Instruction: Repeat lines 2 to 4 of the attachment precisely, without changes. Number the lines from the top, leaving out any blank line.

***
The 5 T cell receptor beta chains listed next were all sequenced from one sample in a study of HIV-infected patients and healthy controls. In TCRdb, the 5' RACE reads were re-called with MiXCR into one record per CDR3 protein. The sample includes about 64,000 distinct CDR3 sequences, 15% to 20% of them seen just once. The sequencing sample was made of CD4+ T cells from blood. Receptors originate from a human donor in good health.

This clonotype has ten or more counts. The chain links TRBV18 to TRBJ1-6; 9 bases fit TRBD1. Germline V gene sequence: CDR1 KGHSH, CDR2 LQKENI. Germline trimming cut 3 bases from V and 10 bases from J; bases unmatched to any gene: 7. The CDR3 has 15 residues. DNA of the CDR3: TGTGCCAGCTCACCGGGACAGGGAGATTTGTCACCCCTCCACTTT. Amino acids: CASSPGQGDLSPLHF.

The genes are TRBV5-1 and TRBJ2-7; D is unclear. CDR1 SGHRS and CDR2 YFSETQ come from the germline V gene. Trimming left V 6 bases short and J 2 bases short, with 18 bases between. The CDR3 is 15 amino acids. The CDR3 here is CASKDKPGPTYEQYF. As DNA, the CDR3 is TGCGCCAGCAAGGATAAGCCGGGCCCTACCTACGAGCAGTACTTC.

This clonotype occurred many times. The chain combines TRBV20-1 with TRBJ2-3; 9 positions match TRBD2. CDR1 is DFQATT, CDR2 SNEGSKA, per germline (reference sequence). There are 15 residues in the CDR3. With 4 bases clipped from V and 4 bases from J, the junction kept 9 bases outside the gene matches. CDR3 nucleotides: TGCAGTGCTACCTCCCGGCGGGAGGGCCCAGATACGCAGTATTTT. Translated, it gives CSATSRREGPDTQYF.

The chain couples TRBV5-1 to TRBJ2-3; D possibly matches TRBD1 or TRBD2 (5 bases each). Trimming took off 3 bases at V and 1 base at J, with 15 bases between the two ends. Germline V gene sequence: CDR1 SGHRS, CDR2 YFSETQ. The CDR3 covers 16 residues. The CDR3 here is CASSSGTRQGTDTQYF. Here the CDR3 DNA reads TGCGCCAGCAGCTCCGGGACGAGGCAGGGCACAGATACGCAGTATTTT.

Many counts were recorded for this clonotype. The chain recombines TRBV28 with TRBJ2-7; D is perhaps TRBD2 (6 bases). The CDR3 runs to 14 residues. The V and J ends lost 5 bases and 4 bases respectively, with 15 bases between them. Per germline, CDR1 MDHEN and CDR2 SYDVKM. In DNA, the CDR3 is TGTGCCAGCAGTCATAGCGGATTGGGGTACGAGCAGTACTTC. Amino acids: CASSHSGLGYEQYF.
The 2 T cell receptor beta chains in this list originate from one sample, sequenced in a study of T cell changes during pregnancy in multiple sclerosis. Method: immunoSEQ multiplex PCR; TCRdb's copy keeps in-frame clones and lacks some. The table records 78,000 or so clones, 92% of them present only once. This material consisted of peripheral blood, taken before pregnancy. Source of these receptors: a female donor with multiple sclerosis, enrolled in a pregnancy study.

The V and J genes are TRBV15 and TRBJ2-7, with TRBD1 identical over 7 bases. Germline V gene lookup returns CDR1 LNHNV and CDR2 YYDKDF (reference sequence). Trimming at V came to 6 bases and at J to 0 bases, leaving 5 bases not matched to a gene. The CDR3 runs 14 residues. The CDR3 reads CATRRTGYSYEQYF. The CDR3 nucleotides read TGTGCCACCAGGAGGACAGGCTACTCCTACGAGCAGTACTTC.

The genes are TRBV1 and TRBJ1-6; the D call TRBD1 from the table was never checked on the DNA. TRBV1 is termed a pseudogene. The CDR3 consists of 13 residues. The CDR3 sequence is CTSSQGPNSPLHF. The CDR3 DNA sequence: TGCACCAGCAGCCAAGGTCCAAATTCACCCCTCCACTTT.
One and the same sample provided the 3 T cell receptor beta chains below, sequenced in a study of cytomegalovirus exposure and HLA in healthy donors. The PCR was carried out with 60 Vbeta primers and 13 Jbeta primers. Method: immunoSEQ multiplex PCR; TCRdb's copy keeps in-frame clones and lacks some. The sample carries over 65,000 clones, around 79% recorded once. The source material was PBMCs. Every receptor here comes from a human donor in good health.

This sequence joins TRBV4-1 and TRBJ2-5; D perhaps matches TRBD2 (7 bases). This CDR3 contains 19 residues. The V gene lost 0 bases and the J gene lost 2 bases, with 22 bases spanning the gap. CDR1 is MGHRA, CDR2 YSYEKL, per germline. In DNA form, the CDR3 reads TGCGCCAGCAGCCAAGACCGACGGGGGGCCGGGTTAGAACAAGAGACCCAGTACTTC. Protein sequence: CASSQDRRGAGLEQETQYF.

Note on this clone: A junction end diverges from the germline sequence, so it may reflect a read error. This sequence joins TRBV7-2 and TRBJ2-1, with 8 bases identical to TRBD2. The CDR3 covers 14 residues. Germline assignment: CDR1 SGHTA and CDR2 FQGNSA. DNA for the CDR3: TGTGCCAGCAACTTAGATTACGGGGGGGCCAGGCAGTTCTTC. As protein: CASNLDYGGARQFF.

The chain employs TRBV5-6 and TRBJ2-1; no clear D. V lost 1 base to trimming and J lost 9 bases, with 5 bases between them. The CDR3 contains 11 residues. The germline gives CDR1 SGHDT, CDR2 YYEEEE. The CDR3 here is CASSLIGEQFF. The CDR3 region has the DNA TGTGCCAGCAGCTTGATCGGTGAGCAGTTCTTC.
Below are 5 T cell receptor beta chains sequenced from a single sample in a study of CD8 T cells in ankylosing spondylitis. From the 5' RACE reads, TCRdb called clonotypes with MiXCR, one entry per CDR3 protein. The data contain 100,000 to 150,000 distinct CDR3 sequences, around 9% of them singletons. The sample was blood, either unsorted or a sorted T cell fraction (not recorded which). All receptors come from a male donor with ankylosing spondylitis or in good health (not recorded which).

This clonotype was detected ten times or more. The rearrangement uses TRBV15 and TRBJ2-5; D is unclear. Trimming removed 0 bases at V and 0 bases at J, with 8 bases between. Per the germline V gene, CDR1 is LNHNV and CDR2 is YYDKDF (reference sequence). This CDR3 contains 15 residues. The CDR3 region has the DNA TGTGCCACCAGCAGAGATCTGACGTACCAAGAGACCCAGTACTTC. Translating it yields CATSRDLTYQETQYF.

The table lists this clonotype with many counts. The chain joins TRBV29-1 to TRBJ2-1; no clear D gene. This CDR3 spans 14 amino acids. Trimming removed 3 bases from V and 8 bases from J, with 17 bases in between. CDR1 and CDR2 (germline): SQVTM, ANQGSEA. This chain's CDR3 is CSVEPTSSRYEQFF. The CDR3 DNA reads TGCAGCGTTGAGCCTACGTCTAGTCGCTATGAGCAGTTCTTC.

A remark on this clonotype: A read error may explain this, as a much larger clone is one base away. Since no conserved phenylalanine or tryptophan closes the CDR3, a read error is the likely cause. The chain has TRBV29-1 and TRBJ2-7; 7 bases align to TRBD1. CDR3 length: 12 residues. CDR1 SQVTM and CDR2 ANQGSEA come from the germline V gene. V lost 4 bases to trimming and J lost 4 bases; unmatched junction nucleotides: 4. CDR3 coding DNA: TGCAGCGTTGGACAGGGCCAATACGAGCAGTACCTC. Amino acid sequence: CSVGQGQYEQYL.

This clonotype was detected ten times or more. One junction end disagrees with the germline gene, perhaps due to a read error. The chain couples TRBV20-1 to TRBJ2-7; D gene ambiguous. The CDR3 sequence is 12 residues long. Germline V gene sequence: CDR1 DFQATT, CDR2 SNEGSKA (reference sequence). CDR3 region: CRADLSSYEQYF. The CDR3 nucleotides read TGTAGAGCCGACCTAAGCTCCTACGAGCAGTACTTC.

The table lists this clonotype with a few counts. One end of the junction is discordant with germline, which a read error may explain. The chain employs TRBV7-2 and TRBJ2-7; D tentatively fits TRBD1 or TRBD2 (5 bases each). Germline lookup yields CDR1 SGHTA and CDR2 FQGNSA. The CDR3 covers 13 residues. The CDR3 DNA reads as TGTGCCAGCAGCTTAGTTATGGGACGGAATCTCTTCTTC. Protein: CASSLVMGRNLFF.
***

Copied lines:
This clonotype has ten or more counts. The chain links TRBV18 to TRBJ1-6; 9 bases fit TRBD1. Germline V gene sequence: CDR1 KGHSH, CDR2 LQKENI. Germline trimming cut 3 bases from V and 10 bases from J; bases unmatched to any gene: 7. The CDR3 has 15 residues. DNA of the CDR3: TGTGCCAGCTCACCGGGACAGGGAGATTTGTCACCCCTCCACTTT. Amino acids: CASSPGQGDLSPLHF.

The genes are TRBV5-1 and TRBJ2-7; D is unclear. CDR1 SGHRS and CDR2 YFSETQ come from the germline V gene. Trimming left V 6 bases short and J 2 bases short, with 18 bases between. The CDR3 is 15 amino acids. The CDR3 here is CASKDKPGPTYEQYF. As DNA, the CDR3 is TGCGCCAGCAAGGATAAGCCGGGCCCTACCTACGAGCAGTACTTC.

This clonotype occurred many times. The chain combines TRBV20-1 with TRBJ2-3; 9 positions match TRBD2. CDR1 is DFQATT, CDR2 SNEGSKA, per germline (reference sequence). There are 15 residues in the CDR3. With 4 bases clipped from V and 4 bases from J, the junction kept 9 bases outside the gene matches. CDR3 nucleotides: TGCAGTGCTACCTCCCGGCGGGAGGGCCCAGATACGCAGTATTTT. Translated, it gives CSATSRREGPDTQYF.